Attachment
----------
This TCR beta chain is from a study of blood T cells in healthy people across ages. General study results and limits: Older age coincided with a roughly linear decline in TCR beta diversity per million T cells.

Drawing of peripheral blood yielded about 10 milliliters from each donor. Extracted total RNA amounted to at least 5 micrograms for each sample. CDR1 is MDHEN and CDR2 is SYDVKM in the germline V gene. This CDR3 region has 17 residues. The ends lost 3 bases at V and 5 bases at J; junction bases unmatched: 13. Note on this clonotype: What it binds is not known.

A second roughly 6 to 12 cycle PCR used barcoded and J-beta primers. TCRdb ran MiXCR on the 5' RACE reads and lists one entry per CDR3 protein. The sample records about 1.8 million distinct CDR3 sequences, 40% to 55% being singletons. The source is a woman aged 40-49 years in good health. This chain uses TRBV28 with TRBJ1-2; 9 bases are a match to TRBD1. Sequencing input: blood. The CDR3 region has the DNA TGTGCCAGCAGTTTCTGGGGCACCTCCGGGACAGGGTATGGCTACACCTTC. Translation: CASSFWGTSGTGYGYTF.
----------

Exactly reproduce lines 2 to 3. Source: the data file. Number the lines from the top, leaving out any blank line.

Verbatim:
Drawing of peripheral blood yielded about 10 milliliters from each donor. Extracted total RNA amounted to at least 5 micrograms for each sample. CDR1 is MDHEN and CDR2 is SYDVKM in the germline V gene. This CDR3 region has 17 residues. The ends lost 3 bases at V and 5 bases at J; junction bases unmatched: 13. Note on this clonotype: What it binds is not known.

A second roughly 6 to 12 cycle PCR used barcoded and J-beta primers. TCRdb ran MiXCR on the 5' RACE reads and lists one entry per CDR3 protein. The sample records about 1.8 million distinct CDR3 sequences, 40% to 55% being singletons. The source is a woman aged 40-49 years in good health. This chain uses TRBV28 with TRBJ1-2; 9 bases are a match to TRBD1. Sequencing input: blood. The CDR3 region has the DNA TGTGCCAGCAGTTTCTGGGGCACCTCCGGGACAGGGTATGGCTACACCTTC. Translation: CASSFWGTSGTGYGYTF.